Rounding out the list of interior upgrades are 14 cupholders, a configurable 10.2-inch digital display on Elite models, illuminated USB charging ports, and an available Bose 12-speaker audio system.
Under the hood resides a 3.5-liter J-Series V6 rated at 285 horsepower and 262 lb-ft of torque—a five-horsepower bump over the previous model. Torque is sent through a 10-speed automatic transmission in all four corners (double the number of gears that drove the first-generation Pilot, by the way). Honda’s i-VTM4 all-wheel drive system (a Pilot first) detects and corrects wheel spin. Honda made no mention of upcoming hybrid or EV Pilot versions, and fuel economy is estimated at 20 mpg combined city/highway.
In typical Honda fashion, there are several trim levels available for the new Pilot: LX, Sport, TrailSport, EX-L, Touring and Elite. Price points range from $35,950 to $52,030.
In the previous generation Pilot, Honda began to direct the Pilot more into the off-road area in 2022 with the TrailSport trim. This lineup becomes even more comprehensive in the latest Pilot, offering equipment such as single-inch suspension, separate 18-inch wheels, standard tow bar, three skid plates, rollback points, tuned suspension, anti-roll bars, hill control, off-road tires, full-size spare tire, custom decoration.
A pilot is a pilot
Now for the important part: how is the driving? The terrain around Sedona was a perfect testing ground for our assessment, as we set off on predetermined routes to explore the region.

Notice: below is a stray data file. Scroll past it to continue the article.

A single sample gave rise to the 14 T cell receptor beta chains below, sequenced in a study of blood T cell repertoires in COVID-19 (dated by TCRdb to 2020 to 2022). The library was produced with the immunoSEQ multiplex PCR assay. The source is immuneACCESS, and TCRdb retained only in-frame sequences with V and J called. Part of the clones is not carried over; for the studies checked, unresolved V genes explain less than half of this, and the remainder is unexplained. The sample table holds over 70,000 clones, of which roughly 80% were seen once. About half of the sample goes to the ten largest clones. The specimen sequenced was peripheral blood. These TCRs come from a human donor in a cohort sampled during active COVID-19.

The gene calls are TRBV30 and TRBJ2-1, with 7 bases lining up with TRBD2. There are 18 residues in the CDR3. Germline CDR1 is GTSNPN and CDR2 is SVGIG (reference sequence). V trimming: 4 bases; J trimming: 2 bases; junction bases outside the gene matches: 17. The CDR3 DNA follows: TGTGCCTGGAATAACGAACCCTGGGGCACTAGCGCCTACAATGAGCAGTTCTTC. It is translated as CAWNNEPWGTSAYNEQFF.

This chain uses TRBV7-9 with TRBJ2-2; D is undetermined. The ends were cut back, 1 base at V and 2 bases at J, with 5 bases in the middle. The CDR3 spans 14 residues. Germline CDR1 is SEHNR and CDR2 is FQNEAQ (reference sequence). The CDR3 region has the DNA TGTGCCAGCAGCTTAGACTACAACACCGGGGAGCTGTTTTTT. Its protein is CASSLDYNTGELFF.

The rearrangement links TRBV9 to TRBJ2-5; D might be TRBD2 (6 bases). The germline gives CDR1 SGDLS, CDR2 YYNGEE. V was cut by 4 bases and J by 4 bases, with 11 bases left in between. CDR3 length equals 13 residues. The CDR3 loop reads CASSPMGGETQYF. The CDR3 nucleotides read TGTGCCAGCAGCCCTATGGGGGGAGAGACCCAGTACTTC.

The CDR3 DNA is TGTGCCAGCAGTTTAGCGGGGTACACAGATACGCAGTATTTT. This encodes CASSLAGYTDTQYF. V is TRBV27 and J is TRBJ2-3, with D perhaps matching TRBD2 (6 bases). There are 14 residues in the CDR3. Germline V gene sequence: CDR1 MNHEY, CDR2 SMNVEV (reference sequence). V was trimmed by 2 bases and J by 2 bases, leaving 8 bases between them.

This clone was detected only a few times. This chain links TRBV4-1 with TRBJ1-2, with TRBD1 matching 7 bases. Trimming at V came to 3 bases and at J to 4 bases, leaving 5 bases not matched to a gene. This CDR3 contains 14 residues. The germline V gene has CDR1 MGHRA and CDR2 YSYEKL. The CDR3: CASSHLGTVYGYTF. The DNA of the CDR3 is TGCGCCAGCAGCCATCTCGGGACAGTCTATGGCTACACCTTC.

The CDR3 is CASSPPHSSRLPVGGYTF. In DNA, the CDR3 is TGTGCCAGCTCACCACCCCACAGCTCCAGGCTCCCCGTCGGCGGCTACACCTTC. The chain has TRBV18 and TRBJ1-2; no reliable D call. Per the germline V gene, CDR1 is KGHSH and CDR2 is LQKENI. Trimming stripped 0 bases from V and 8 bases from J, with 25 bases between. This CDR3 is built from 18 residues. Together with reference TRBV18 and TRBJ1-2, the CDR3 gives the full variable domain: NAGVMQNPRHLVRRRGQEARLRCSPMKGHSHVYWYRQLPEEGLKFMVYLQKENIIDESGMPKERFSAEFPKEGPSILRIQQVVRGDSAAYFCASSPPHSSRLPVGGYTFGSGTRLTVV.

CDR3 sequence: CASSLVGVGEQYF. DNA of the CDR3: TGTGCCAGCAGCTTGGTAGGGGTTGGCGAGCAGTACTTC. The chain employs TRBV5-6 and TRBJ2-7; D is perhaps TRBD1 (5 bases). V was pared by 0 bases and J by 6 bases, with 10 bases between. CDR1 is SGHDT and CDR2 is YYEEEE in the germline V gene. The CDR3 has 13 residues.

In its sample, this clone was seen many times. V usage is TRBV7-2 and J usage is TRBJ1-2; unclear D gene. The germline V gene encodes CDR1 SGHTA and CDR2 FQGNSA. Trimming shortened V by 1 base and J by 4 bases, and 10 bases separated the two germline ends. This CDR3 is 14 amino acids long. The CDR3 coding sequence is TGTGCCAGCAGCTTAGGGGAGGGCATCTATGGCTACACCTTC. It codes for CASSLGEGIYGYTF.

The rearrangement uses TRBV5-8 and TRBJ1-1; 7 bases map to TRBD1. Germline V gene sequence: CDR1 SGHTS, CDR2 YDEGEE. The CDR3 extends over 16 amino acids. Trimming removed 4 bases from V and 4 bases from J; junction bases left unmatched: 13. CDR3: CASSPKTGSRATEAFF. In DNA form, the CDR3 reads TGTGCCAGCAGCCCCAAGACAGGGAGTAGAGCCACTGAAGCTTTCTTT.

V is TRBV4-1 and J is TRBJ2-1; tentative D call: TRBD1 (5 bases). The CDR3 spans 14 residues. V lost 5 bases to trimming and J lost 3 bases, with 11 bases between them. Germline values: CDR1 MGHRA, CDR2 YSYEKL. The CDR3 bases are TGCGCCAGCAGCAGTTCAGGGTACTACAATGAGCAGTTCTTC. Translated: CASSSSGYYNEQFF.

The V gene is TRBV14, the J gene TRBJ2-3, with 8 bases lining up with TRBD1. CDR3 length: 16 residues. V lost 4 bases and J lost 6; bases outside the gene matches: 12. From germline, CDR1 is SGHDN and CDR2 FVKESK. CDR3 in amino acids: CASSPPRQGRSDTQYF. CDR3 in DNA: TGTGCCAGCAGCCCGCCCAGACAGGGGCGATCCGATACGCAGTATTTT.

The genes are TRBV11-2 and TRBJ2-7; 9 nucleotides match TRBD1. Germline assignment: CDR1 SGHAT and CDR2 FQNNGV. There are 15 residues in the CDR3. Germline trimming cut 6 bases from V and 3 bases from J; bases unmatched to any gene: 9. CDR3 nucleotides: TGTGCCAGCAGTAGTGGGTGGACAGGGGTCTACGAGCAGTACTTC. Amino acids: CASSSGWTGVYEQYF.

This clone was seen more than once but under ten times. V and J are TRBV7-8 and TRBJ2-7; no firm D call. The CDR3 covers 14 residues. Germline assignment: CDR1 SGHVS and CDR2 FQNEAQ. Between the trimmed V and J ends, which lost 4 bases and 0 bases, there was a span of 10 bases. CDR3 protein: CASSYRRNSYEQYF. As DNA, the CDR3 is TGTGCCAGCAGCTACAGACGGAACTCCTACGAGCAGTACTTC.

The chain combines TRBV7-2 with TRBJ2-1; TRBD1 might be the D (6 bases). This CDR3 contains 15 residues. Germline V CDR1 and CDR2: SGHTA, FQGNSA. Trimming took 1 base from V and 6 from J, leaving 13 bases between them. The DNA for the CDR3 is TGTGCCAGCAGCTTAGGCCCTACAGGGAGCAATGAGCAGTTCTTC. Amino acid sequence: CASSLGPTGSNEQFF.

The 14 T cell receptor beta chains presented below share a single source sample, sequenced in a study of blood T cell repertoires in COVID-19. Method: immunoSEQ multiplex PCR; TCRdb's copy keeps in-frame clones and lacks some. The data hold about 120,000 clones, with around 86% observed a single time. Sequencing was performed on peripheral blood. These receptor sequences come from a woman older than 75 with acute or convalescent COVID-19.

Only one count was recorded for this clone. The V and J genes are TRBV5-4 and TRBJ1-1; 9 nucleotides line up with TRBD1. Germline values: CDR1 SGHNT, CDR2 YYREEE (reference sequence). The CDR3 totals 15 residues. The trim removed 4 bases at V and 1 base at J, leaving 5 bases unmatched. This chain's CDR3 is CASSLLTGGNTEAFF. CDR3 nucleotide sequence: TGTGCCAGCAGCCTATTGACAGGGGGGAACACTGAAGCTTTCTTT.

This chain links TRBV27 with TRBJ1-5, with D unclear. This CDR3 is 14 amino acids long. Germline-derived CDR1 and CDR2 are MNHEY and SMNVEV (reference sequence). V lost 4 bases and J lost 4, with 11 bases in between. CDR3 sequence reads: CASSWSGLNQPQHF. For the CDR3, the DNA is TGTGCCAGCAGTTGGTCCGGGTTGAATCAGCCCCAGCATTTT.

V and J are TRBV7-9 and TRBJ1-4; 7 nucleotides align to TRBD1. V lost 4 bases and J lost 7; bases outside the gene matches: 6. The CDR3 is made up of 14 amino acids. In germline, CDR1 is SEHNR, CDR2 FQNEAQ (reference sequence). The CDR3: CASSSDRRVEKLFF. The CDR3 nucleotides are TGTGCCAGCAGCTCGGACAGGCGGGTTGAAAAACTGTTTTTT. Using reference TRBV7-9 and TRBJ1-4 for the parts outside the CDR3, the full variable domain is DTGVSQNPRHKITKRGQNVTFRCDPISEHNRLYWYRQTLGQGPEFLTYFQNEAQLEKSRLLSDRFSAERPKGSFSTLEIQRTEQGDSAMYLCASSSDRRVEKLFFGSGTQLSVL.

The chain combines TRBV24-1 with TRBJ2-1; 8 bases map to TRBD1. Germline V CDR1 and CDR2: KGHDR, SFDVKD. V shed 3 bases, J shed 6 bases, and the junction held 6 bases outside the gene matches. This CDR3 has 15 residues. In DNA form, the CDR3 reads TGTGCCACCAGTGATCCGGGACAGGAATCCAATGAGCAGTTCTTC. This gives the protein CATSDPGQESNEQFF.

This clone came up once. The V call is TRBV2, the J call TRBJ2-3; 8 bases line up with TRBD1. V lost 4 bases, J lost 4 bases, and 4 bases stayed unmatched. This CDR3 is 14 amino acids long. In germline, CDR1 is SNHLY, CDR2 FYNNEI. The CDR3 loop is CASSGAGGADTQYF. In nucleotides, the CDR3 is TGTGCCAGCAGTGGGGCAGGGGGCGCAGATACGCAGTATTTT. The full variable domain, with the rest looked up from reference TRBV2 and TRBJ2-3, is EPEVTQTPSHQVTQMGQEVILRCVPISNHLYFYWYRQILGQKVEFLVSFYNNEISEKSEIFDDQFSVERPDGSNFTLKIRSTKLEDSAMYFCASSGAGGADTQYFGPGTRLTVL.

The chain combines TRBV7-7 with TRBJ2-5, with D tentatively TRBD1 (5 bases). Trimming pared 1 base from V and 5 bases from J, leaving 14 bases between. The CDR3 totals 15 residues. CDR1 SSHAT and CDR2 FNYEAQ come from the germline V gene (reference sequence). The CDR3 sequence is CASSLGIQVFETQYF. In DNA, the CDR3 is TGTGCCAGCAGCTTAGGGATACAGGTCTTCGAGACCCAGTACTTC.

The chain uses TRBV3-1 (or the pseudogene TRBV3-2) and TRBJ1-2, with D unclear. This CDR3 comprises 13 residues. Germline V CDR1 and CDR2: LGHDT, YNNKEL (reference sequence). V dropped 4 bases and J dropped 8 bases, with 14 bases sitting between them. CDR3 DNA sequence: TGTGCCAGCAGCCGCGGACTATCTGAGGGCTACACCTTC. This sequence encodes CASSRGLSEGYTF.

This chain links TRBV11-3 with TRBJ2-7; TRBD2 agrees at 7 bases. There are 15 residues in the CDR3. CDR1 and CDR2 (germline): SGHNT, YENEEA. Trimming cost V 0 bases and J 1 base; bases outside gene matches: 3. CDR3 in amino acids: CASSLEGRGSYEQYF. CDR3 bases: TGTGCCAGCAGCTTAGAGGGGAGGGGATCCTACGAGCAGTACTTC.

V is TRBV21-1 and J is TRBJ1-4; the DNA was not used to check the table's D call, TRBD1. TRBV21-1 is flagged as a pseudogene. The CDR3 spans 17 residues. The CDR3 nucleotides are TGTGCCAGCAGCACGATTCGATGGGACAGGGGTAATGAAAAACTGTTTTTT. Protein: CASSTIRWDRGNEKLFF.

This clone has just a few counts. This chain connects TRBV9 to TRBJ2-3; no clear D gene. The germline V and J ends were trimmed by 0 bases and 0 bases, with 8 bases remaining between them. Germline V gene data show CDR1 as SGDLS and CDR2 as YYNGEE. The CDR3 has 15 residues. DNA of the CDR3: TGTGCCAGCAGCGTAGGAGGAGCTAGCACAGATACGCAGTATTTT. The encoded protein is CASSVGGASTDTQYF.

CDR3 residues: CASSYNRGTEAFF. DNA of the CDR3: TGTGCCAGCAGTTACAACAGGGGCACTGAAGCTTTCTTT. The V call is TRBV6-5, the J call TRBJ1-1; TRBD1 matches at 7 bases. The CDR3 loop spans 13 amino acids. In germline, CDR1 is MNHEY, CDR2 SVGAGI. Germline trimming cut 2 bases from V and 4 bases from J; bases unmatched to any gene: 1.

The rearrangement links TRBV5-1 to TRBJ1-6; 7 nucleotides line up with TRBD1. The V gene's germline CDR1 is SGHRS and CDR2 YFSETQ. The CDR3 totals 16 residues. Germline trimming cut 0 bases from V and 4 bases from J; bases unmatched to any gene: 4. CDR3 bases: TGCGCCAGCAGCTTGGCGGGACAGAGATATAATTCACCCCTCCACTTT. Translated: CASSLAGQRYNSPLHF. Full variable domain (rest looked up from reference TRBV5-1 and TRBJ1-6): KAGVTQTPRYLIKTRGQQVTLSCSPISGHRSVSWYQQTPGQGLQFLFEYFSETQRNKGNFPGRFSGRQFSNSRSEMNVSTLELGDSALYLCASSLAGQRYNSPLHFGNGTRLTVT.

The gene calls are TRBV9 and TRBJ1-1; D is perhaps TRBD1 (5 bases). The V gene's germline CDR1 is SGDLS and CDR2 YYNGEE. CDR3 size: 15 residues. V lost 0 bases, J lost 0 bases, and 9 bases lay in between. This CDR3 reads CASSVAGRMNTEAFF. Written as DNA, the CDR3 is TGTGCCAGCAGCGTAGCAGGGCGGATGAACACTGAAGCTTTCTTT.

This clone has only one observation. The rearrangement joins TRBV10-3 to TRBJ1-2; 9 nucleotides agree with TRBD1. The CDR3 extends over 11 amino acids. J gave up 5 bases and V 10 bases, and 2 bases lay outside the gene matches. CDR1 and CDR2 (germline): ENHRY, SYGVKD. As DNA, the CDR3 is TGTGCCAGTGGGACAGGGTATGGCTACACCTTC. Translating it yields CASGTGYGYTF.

The first half of my day was spent in a road driving environment where I had the opportunity to test the TrailSport and Elite models on a roughly 50 mile loop near the Prescott National Forest and Highway 89A. Even with its greater ground clearance and cargo versatility, the Pilot is as predictable and confidence-inspiring as an ordinary passenger car. The 3.5-liter V6 provided good punch without being obnoxious or harsh. I enjoyed opening the panoramic sunroof, which Honda points out is an exclusive feature in its class for an eight-passenger vehicle.
The Sedona area had seen rain and snow in the days leading up to the event, making the back roads slippery. In fact, the Broken Arrow Trail was closed in the early morning hours to allow the ice to melt, but I got to experience it later in the day on a TrailSport model.
From the experience was how easily the Pilot did things. The point-and-shoot confidence felt impressive, especially after hearing from my Jeep-owning friends how technical the trail can be. Some sections of the trail were narrow, so Jed and I used the “TrailWatch” system’s side view and bird’s-eye camera angles to better see our surroundings on the nine-inch touchscreen monitor.
We were also able to test the new Hill Descent Control function. It maintains a constant low speed and manipulates the brake and accelerator to minimize skidding. There were times when particularly rough terrain brushed the bottom. “That’s what it was designed for,” Jed said. Skid plates are designed to support the full weight of the vehicle in a crash – that’s how durable they are. I found the turning radius, ride and traction control systems to be well optimized for climbing. The stunning view at the top crowned the engineering team who worked hard to refine this vehicle for just such adventures.
If history is true, Honda is on track with the latest version of the popular Pilot. It’s a gateway to outdoor adventure—not to mention offers far more comfort than a foam jump seat in a Jeep touring car. As we passed each group of jeeps on the trail in the comfort of a smooth ride, heated seats, heated steering wheel and modern conveniences, I tried to contain my sly grin. Pilot is just that good.
Stay tuned to the ClassicCars.com Journal for the upcoming Pilot and other models.